'I cannot accept the argument that divorce is partly punitive and should, therefore, look to the criminal law for guidance. The dissolution or permanent interruption of a union, which is in theory life-long and indissoluble, cannot be justified by any logic. But the frailties of humanity produce various situations which demand practical relief and the divorce Acts owe their origin to a merciful appreciation of that demand. Any extension of the area of relief has always been advocated on the ground that there are situations of hardship that must be, alleviated, and has been contested on the ground that to extend relief would create corresponding hardship to the other party and would weaken the important and sacred institution of matrimony. Never does an intention to punish enter into the debate; nor is an extension of the grounds of divorce ever advocated or opposed on the ground that it will extend the area of punishment of errant spouses. It is true that the divorce law of England, following the ecclesiastical law, is founded on the concept of the matrimonial offence. That concept is used to give some justification for breaking an indissoluble union against the will of the offending party. But in the Divorce Acts there is nothing that suggests an intention to punish ..... I do not find anything in the divorce Acts to justify a theory that the law is intended to punish. They appear to intend a practical alleviation of intolerable situations with as little hardship as may be upon the party against whom relief is sought. On this subject A. L. Goodhart the Editor of the Law Quarterly Review has said in his Article on cruelty, desertion and insanity in Matrimonial Law, (1963) 79 Law Quarterly Review 98 at page 106:
'A century ago it may have been in accord with contemporary thought to speak of the respondent's guilt in all instances in which a marriage had so far broken down that the only solution was a divorce, but today the point of view that divorce is founded on crime or even on constructive crime, to use that misleading word, is out of date both from the legal standpoint and from that of the social sciences. This does not mean that there is a failure to recognise that the breakdown of a marriage is a misfortune both for the parties themselves, and especially for the children, but it is a recognition that to deal with such a situation as if it were criminal in nature is unrealistic, and, therefore, unhelpful. It is a hindrance to, rather than a support of, the institution of marriage.'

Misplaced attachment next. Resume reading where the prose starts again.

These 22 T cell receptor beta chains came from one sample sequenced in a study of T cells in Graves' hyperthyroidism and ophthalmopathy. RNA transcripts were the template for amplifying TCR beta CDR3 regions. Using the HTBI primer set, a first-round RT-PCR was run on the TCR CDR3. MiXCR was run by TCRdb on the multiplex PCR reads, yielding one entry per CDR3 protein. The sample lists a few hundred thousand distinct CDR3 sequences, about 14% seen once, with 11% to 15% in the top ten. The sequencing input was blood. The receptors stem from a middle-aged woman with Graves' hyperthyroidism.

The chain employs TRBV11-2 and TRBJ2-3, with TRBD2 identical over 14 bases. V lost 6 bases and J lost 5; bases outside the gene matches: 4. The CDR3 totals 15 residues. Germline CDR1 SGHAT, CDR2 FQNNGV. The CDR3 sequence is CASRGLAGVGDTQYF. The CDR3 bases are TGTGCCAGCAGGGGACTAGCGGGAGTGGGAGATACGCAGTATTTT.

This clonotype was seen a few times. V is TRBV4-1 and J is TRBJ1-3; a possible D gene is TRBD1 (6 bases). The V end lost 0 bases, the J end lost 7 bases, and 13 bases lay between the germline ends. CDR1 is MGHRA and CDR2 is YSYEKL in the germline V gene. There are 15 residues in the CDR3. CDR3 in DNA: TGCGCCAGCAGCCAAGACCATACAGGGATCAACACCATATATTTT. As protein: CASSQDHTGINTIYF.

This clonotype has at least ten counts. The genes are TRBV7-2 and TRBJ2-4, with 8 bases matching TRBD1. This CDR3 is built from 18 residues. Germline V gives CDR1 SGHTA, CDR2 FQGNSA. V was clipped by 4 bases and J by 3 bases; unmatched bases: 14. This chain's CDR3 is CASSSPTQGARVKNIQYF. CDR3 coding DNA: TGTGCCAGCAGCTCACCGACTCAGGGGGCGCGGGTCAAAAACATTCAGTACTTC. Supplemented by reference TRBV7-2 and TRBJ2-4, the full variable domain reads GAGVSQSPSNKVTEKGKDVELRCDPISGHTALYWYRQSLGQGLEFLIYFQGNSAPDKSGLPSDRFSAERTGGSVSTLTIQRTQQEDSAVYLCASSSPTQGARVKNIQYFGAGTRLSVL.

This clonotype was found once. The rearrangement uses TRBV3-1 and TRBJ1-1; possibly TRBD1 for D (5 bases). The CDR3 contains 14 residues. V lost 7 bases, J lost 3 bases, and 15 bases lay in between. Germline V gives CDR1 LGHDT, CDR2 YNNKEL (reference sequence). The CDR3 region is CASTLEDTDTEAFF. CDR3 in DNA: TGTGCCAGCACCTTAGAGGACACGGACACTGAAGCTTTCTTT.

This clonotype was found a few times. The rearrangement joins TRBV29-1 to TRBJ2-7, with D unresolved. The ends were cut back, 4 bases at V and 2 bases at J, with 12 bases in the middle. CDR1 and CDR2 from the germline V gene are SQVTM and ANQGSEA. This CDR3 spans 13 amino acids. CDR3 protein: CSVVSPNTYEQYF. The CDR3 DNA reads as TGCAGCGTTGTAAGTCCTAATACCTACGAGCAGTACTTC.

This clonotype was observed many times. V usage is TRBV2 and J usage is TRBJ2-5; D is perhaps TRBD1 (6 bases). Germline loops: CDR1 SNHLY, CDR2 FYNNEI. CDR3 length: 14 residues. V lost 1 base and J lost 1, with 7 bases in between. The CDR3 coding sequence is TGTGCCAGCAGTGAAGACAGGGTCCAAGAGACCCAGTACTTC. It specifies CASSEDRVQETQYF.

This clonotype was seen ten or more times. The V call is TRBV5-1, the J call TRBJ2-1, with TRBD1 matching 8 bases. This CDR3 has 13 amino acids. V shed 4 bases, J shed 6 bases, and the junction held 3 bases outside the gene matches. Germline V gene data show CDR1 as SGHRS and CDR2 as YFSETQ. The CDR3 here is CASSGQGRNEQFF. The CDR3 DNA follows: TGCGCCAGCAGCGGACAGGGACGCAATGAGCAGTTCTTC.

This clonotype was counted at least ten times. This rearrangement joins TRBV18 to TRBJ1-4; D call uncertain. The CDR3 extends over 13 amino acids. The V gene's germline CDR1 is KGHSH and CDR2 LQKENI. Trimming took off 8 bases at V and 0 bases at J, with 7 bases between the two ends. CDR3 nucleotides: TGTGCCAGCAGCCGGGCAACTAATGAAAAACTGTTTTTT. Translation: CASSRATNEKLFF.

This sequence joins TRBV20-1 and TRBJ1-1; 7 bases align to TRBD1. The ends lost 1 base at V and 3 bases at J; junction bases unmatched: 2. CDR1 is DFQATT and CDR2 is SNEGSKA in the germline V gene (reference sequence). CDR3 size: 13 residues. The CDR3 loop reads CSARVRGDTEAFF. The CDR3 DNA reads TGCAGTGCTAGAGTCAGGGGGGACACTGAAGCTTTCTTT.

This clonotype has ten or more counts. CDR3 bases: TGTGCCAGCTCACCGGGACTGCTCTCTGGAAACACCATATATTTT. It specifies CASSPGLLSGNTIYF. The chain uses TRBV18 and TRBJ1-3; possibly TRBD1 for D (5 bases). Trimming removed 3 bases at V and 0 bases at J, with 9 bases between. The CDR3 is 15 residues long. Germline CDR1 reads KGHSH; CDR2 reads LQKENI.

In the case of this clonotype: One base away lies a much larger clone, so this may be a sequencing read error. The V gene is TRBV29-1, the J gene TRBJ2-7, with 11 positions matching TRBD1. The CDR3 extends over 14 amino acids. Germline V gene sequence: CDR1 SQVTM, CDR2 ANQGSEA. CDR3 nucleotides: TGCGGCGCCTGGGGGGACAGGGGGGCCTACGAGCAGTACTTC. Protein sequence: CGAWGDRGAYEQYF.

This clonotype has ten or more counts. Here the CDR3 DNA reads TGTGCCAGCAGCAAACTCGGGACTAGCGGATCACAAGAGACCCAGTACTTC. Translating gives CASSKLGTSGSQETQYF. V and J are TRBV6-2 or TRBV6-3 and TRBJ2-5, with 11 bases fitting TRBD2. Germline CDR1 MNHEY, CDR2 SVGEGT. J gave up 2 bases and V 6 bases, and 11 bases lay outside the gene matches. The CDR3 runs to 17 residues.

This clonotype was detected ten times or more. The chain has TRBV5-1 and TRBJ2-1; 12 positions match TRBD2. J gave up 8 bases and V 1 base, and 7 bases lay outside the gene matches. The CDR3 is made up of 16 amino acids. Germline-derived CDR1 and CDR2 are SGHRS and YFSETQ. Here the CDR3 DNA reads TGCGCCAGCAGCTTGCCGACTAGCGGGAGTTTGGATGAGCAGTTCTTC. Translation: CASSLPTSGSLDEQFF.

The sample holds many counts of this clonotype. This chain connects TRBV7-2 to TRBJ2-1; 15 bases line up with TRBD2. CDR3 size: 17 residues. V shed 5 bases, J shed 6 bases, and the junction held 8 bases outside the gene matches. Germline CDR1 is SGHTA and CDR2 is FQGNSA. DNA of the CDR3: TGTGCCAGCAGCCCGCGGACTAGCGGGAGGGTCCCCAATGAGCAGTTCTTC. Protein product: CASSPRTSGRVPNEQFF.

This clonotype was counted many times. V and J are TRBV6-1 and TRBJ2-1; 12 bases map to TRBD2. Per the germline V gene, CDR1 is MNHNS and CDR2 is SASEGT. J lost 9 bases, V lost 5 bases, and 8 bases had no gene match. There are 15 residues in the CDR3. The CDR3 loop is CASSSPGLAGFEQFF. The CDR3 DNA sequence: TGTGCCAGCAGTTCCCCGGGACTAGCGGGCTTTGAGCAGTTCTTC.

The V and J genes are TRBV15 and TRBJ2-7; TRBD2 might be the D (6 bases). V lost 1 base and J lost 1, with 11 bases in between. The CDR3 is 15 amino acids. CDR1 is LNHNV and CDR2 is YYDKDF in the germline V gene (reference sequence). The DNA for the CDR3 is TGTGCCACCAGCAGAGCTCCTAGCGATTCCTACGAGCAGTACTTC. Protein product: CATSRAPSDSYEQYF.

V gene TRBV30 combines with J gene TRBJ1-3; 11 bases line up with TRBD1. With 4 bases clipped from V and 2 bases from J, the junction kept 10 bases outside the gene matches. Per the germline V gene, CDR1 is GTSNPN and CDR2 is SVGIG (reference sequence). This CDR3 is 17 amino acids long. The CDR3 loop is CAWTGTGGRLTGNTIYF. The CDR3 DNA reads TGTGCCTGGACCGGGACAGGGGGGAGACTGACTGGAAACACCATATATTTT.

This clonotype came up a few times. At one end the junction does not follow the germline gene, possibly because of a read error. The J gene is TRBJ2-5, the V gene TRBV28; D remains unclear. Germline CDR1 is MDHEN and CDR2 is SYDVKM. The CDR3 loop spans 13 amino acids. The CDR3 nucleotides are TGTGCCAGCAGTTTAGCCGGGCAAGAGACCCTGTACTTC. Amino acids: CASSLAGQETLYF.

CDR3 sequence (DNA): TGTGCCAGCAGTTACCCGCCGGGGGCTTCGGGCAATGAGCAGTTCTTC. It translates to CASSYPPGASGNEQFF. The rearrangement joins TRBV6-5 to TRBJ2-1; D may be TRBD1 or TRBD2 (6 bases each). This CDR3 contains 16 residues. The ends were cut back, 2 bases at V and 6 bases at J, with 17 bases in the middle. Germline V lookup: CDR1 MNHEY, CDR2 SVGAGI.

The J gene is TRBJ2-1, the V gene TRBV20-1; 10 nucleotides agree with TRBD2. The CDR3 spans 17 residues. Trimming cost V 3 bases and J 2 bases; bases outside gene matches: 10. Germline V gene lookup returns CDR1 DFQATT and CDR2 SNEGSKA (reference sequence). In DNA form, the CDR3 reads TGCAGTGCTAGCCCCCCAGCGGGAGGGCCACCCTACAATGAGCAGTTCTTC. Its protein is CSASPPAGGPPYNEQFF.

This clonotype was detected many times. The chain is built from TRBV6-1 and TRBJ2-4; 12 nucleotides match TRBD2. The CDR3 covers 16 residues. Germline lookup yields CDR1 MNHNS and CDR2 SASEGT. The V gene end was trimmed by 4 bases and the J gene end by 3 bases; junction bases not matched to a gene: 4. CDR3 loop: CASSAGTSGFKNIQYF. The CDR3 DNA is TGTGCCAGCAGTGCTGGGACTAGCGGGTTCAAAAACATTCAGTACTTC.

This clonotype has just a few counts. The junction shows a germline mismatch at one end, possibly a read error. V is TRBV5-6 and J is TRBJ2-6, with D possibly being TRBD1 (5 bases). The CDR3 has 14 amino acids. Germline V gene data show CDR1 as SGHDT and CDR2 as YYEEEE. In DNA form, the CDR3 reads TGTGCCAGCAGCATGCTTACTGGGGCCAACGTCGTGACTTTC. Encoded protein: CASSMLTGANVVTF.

15. In Halsbury's Laws of England the concept of legal cruelty with reference to matrimonial cases is summed up in Vol. 12, 3rd Edition, page 270, paragraph 516 in the following words:
'The general rule in all questions of cruelty is that the whole matrimonial relations must be considered, and that rule is of special value when the cruelty consists not of violent acts, but of injurious reproaches, complaints, accusations or taunts. Before coming to a conclusion, the Judge must consider the impact of the personality and conduct of one spouse on the mind of the other, and all incidents and quarrels between the spouses must be weighed from that point of view. In determining what constitutes cruelty regard must be had to the circumstances of each particular case, keeping always in view the physical and mental condition of the parties, and their character and social status.'
16. In this state of law, we will adopt the test laid down by Lord Pearce in 1963-2 All ER 966 as it appears to us a safe guide to understand the meaning of 'cruelty' in matrimonial cases. The learned Judge said:
'It is impossible to give a comprehensive definition of cruelty, but when reprehensible conduct or departure from the normal standards of conjugal kindness causes injury to health or an apprehension of it, it is, I think, cruelty if a reasonable person, after taking due account of the temperament and all the other particular circumstances would consider that the conduct complained of is such that this spouse should not be called on to endure it.'
17. The above passage does not mean that judicial separation can be demanded for mere trivialities or incompatibility of temperament. The facts of the case should go well beyond 'the ordinary wear and tear of conjugal life', to adopt the words of Lord As-quith in Buchler v. Buchler, 1947-1 All ER 319 at p. 326. We do not think that the husband will be justified in pleading for judicial separation merely on the ground that the wife's conduct is highly irritating and exasperating to him.
18. Now we will examine the facts of the case. The husband as P, W. 1 has deposed:
(1) that the wife in 1960 and 1965 attempted to stab him. On the second occasion he sustained an injury on his finger.
(2) that the wife threatened to kill him by poisoning.